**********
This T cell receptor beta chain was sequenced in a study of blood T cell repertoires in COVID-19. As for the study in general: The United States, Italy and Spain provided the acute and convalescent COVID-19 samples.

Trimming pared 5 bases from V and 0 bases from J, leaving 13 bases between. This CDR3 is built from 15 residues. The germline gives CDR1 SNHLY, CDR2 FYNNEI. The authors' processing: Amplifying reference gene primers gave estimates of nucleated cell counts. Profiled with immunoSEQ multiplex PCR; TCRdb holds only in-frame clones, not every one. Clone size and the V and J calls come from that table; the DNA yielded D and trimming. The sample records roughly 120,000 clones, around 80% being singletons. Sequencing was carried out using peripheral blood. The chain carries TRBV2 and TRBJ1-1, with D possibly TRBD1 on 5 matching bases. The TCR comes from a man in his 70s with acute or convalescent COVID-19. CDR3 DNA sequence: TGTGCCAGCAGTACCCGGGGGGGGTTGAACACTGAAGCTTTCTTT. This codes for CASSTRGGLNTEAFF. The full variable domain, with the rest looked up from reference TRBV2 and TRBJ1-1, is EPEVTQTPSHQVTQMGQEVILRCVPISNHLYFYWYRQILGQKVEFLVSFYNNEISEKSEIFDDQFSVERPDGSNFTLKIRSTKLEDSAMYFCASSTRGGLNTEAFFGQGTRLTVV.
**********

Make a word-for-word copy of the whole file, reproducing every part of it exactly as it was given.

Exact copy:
This T cell receptor beta chain was sequenced in a study of blood T cell repertoires in COVID-19. As for the study in general: The United States, Italy and Spain provided the acute and convalescent COVID-19 samples.

Trimming pared 5 bases from V and 0 bases from J, leaving 13 bases between. This CDR3 is built from 15 residues. The germline gives CDR1 SNHLY, CDR2 FYNNEI. The authors' processing: Amplifying reference gene primers gave estimates of nucleated cell counts. Profiled with immunoSEQ multiplex PCR; TCRdb holds only in-frame clones, not every one. Clone size and the V and J calls come from that table; the DNA yielded D and trimming. The sample records roughly 120,000 clones, around 80% being singletons. Sequencing was carried out using peripheral blood. The chain carries TRBV2 and TRBJ1-1, with D possibly TRBD1 on 5 matching bases. The TCR comes from a man in his 70s with acute or convalescent COVID-19. CDR3 DNA sequence: TGTGCCAGCAGTACCCGGGGGGGGTTGAACACTGAAGCTTTCTTT. This codes for CASSTRGGLNTEAFF. The full variable domain, with the rest looked up from reference TRBV2 and TRBJ1-1, is EPEVTQTPSHQVTQMGQEVILRCVPISNHLYFYWYRQILGQKVEFLVSFYNNEISEKSEIFDDQFSVERPDGSNFTLKIRSTKLEDSAMYFCASSTRGGLNTEAFFGQGTRLTVV.